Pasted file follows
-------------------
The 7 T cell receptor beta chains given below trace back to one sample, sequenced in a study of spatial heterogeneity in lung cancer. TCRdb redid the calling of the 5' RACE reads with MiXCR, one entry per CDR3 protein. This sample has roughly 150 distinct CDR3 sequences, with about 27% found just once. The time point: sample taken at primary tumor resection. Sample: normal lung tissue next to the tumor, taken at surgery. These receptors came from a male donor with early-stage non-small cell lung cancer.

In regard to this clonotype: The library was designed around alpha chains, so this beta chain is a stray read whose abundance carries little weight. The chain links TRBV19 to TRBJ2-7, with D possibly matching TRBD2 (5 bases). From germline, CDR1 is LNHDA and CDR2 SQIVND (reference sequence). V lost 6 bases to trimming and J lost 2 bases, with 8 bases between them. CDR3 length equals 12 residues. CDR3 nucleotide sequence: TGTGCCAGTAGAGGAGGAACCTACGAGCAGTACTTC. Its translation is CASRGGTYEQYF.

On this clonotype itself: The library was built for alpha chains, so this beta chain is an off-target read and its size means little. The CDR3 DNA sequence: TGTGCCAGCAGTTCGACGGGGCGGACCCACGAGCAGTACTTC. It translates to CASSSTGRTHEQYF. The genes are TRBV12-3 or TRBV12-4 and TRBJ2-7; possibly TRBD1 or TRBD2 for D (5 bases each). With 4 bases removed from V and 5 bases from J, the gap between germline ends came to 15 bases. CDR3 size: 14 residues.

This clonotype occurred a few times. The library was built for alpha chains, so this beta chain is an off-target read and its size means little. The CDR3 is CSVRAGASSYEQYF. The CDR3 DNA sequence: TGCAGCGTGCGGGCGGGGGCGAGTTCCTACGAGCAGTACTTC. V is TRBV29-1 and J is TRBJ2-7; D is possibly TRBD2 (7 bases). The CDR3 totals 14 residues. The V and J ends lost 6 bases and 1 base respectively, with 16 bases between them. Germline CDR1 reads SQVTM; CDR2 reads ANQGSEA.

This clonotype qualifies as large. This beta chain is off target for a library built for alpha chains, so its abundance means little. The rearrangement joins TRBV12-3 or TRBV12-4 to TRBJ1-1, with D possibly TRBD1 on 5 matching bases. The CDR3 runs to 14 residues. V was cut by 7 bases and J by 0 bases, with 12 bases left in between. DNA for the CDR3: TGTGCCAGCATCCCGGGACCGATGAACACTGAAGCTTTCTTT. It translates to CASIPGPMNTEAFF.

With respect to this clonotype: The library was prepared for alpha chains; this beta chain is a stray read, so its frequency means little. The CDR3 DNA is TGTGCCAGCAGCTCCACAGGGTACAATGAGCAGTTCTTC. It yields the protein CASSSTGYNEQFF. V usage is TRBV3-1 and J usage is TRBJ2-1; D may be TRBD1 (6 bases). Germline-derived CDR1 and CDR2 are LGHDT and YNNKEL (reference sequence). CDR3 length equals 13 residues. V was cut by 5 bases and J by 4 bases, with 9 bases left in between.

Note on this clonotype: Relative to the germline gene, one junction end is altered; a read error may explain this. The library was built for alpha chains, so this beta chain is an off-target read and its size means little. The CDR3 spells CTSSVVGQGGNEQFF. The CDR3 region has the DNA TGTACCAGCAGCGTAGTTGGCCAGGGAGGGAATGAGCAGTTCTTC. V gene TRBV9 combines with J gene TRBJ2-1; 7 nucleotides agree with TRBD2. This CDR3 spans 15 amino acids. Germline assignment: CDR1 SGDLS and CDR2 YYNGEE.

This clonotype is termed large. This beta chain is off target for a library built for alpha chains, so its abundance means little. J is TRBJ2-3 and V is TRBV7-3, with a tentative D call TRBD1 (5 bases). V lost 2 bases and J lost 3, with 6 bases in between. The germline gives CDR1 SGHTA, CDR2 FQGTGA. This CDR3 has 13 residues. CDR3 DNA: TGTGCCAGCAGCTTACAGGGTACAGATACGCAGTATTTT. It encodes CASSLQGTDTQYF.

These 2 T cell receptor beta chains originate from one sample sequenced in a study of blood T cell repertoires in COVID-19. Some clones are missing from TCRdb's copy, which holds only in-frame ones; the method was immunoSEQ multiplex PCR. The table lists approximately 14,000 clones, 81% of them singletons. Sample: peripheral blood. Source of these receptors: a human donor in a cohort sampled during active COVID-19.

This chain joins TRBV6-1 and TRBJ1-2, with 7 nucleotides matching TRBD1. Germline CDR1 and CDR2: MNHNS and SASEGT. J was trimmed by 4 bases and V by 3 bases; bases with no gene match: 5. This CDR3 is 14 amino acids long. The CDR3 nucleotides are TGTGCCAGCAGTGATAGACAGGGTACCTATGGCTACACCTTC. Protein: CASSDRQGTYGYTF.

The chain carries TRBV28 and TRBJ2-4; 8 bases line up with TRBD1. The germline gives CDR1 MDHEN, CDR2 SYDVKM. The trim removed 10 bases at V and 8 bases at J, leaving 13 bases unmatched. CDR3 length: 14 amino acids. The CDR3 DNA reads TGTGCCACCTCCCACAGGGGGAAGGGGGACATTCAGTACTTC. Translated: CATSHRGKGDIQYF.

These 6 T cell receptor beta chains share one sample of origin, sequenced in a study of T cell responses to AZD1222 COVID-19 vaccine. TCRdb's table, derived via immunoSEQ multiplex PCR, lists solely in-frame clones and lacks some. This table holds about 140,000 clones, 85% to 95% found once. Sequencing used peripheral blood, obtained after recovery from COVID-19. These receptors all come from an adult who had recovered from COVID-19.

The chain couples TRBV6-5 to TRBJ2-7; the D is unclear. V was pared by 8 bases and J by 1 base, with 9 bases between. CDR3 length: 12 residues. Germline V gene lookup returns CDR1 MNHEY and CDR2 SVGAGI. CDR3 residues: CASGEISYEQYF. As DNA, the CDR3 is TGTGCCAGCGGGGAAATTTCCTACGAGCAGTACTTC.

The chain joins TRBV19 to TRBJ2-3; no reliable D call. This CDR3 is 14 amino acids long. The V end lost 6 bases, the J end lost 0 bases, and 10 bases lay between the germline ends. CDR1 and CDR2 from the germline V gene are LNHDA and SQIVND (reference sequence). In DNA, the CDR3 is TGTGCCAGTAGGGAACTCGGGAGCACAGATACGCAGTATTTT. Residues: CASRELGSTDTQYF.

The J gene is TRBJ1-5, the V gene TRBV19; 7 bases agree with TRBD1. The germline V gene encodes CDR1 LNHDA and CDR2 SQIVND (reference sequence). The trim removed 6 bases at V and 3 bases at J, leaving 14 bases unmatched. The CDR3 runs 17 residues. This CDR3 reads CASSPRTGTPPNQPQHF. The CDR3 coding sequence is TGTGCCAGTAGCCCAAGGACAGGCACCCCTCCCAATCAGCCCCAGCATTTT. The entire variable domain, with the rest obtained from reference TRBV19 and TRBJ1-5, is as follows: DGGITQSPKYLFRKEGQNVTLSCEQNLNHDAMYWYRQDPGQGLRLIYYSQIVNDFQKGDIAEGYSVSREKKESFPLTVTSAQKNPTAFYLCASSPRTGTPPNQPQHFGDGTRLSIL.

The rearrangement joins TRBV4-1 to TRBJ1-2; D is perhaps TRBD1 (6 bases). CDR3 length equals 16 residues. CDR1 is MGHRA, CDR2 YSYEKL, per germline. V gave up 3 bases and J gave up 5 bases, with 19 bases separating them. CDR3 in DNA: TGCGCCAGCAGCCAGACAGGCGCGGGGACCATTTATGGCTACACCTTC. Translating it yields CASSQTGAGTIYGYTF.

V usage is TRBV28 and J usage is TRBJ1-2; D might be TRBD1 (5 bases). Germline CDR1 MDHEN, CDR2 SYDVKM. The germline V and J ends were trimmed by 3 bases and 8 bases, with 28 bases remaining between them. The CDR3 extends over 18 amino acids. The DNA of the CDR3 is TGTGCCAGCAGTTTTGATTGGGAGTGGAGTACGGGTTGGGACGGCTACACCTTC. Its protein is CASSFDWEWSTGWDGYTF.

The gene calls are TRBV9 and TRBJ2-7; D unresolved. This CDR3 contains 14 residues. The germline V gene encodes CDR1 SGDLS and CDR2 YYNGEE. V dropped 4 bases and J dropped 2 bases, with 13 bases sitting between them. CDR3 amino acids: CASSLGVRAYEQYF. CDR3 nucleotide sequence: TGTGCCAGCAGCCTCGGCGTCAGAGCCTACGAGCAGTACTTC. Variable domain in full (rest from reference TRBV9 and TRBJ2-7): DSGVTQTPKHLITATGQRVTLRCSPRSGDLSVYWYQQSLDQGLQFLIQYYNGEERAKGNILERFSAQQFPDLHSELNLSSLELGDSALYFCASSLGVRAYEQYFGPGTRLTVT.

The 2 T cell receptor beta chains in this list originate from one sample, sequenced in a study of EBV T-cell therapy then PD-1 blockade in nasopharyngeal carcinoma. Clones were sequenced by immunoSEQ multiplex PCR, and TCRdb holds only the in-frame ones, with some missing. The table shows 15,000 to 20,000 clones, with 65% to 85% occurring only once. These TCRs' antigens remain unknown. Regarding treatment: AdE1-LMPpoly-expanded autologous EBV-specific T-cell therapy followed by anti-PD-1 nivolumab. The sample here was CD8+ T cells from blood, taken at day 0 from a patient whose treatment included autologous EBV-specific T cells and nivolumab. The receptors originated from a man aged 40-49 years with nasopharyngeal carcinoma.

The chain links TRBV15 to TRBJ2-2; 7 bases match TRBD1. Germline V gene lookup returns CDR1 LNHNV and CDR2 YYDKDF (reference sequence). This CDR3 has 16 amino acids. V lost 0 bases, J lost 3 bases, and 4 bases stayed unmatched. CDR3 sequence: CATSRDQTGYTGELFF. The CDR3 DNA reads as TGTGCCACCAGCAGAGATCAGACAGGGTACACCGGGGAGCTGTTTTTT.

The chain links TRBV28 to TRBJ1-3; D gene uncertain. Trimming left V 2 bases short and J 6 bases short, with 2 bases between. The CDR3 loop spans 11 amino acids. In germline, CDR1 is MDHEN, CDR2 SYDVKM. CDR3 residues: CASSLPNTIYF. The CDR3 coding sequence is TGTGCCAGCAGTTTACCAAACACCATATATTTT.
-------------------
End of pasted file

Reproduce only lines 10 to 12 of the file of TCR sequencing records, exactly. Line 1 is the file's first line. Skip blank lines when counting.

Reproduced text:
This chain joins TRBV6-1 and TRBJ1-2, with 7 nucleotides matching TRBD1. Germline CDR1 and CDR2: MNHNS and SASEGT. J was trimmed by 4 bases and V by 3 bases; bases with no gene match: 5. This CDR3 is 14 amino acids long. The CDR3 nucleotides are TGTGCCAGCAGTGATAGACAGGGTACCTATGGCTACACCTTC. Protein: CASSDRQGTYGYTF.

The chain carries TRBV28 and TRBJ2-4; 8 bases line up with TRBD1. The germline gives CDR1 MDHEN, CDR2 SYDVKM. The trim removed 10 bases at V and 8 bases at J, leaving 13 bases unmatched. CDR3 length: 14 amino acids. The CDR3 DNA reads TGTGCCACCTCCCACAGGGGGAAGGGGGACATTCAGTACTTC. Translated: CATSHRGKGDIQYF.

These 6 T cell receptor beta chains share one sample of origin, sequenced in a study of T cell responses to AZD1222 COVID-19 vaccine. TCRdb's table, derived via immunoSEQ multiplex PCR, lists solely in-frame clones and lacks some. This table holds about 140,000 clones, 85% to 95% found once. Sequencing used peripheral blood, obtained after recovery from COVID-19. These receptors all come from an adult who had recovered from COVID-19.